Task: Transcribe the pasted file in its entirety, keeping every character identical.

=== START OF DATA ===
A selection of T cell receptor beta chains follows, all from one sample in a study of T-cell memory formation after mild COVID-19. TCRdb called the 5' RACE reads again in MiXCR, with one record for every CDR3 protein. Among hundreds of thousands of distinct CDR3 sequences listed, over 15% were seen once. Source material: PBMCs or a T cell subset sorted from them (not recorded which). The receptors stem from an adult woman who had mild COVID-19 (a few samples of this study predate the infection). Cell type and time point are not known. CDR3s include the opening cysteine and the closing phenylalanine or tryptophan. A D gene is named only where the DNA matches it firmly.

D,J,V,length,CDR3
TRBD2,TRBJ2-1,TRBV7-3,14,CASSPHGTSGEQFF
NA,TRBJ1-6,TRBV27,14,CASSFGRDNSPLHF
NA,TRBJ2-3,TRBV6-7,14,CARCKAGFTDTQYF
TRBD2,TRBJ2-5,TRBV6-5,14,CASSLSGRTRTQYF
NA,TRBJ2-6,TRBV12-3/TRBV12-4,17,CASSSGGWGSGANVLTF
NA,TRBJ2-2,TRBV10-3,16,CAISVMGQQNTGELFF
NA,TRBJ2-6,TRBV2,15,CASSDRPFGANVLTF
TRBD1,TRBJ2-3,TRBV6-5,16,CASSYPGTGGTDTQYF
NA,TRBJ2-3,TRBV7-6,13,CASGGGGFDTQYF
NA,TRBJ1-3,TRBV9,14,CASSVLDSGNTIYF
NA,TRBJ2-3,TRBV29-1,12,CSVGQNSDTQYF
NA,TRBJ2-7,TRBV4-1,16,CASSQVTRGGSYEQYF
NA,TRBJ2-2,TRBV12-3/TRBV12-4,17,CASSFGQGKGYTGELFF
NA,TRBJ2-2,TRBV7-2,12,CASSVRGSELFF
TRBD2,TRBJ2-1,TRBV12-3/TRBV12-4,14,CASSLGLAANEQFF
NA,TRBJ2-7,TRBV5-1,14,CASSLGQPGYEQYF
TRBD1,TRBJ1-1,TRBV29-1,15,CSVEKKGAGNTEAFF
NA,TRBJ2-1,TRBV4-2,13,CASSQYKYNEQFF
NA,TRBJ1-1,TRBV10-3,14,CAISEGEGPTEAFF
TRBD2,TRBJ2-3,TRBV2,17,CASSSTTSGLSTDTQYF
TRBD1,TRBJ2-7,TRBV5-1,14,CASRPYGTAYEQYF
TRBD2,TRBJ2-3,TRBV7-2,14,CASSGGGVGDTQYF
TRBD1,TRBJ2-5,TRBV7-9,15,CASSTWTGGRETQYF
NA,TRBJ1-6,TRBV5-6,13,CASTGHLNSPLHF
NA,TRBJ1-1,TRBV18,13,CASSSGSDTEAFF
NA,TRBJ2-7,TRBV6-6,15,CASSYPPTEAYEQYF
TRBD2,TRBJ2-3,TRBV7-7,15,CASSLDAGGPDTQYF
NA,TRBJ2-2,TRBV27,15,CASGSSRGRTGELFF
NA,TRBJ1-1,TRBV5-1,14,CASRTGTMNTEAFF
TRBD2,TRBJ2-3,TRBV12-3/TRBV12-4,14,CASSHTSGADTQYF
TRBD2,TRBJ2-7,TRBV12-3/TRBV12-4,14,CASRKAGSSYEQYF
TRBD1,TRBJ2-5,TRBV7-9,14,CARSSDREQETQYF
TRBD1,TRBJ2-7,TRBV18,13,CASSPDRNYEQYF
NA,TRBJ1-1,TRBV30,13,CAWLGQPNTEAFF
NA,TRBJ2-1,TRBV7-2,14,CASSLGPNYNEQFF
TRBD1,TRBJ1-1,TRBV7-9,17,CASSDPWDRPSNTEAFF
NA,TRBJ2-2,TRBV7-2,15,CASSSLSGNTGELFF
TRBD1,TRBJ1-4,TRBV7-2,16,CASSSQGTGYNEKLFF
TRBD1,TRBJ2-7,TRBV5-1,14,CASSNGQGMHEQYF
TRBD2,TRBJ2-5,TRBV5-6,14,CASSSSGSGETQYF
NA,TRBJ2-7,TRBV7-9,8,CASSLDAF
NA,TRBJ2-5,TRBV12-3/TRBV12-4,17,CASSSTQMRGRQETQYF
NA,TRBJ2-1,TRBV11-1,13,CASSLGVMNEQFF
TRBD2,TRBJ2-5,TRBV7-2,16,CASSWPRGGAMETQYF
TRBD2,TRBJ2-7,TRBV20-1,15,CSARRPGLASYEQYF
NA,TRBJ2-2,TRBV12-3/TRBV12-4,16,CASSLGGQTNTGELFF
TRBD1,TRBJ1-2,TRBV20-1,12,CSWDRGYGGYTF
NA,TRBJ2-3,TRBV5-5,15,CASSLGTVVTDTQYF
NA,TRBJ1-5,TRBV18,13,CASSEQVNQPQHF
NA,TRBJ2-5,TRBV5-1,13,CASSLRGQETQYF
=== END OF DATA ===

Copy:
A selection of T cell receptor beta chains follows, all from one sample in a study of T-cell memory formation after mild COVID-19. TCRdb called the 5' RACE reads again in MiXCR, with one record for every CDR3 protein. Among hundreds of thousands of distinct CDR3 sequences listed, over 15% were seen once. Source material: PBMCs or a T cell subset sorted from them (not recorded which). The receptors stem from an adult woman who had mild COVID-19 (a few samples of this study predate the infection). Cell type and time point are not known. CDR3s include the opening cysteine and the closing phenylalanine or tryptophan. A D gene is named only where the DNA matches it firmly.

D,J,V,length,CDR3
TRBD2,TRBJ2-1,TRBV7-3,14,CASSPHGTSGEQFF
NA,TRBJ1-6,TRBV27,14,CASSFGRDNSPLHF
NA,TRBJ2-3,TRBV6-7,14,CARCKAGFTDTQYF
TRBD2,TRBJ2-5,TRBV6-5,14,CASSLSGRTRTQYF
NA,TRBJ2-6,TRBV12-3/TRBV12-4,17,CASSSGGWGSGANVLTF
NA,TRBJ2-2,TRBV10-3,16,CAISVMGQQNTGELFF
NA,TRBJ2-6,TRBV2,15,CASSDRPFGANVLTF
TRBD1,TRBJ2-3,TRBV6-5,16,CASSYPGTGGTDTQYF
NA,TRBJ2-3,TRBV7-6,13,CASGGGGFDTQYF
NA,TRBJ1-3,TRBV9,14,CASSVLDSGNTIYF
NA,TRBJ2-3,TRBV29-1,12,CSVGQNSDTQYF
NA,TRBJ2-7,TRBV4-1,16,CASSQVTRGGSYEQYF
NA,TRBJ2-2,TRBV12-3/TRBV12-4,17,CASSFGQGKGYTGELFF
NA,TRBJ2-2,TRBV7-2,12,CASSVRGSELFF
TRBD2,TRBJ2-1,TRBV12-3/TRBV12-4,14,CASSLGLAANEQFF
NA,TRBJ2-7,TRBV5-1,14,CASSLGQPGYEQYF
TRBD1,TRBJ1-1,TRBV29-1,15,CSVEKKGAGNTEAFF
NA,TRBJ2-1,TRBV4-2,13,CASSQYKYNEQFF
NA,TRBJ1-1,TRBV10-3,14,CAISEGEGPTEAFF
TRBD2,TRBJ2-3,TRBV2,17,CASSSTTSGLSTDTQYF
TRBD1,TRBJ2-7,TRBV5-1,14,CASRPYGTAYEQYF
TRBD2,TRBJ2-3,TRBV7-2,14,CASSGGGVGDTQYF
TRBD1,TRBJ2-5,TRBV7-9,15,CASSTWTGGRETQYF
NA,TRBJ1-6,TRBV5-6,13,CASTGHLNSPLHF
NA,TRBJ1-1,TRBV18,13,CASSSGSDTEAFF
NA,TRBJ2-7,TRBV6-6,15,CASSYPPTEAYEQYF
TRBD2,TRBJ2-3,TRBV7-7,15,CASSLDAGGPDTQYF
NA,TRBJ2-2,TRBV27,15,CASGSSRGRTGELFF
NA,TRBJ1-1,TRBV5-1,14,CASRTGTMNTEAFF
TRBD2,TRBJ2-3,TRBV12-3/TRBV12-4,14,CASSHTSGADTQYF
TRBD2,TRBJ2-7,TRBV12-3/TRBV12-4,14,CASRKAGSSYEQYF
TRBD1,TRBJ2-5,TRBV7-9,14,CARSSDREQETQYF
TRBD1,TRBJ2-7,TRBV18,13,CASSPDRNYEQYF
NA,TRBJ1-1,TRBV30,13,CAWLGQPNTEAFF
NA,TRBJ2-1,TRBV7-2,14,CASSLGPNYNEQFF
TRBD1,TRBJ1-1,TRBV7-9,17,CASSDPWDRPSNTEAFF
NA,TRBJ2-2,TRBV7-2,15,CASSSLSGNTGELFF
TRBD1,TRBJ1-4,TRBV7-2,16,CASSSQGTGYNEKLFF
TRBD1,TRBJ2-7,TRBV5-1,14,CASSNGQGMHEQYF
TRBD2,TRBJ2-5,TRBV5-6,14,CASSSSGSGETQYF
NA,TRBJ2-7,TRBV7-9,8,CASSLDAF
NA,TRBJ2-5,TRBV12-3/TRBV12-4,17,CASSSTQMRGRQETQYF
NA,TRBJ2-1,TRBV11-1,13,CASSLGVMNEQFF
TRBD2,TRBJ2-5,TRBV7-2,16,CASSWPRGGAMETQYF
TRBD2,TRBJ2-7,TRBV20-1,15,CSARRPGLASYEQYF
NA,TRBJ2-2,TRBV12-3/TRBV12-4,16,CASSLGGQTNTGELFF
TRBD1,TRBJ1-2,TRBV20-1,12,CSWDRGYGGYTF
NA,TRBJ2-3,TRBV5-5,15,CASSLGTVVTDTQYF
NA,TRBJ1-5,TRBV18,13,CASSEQVNQPQHF
NA,TRBJ2-5,TRBV5-1,13,CASSLRGQETQYF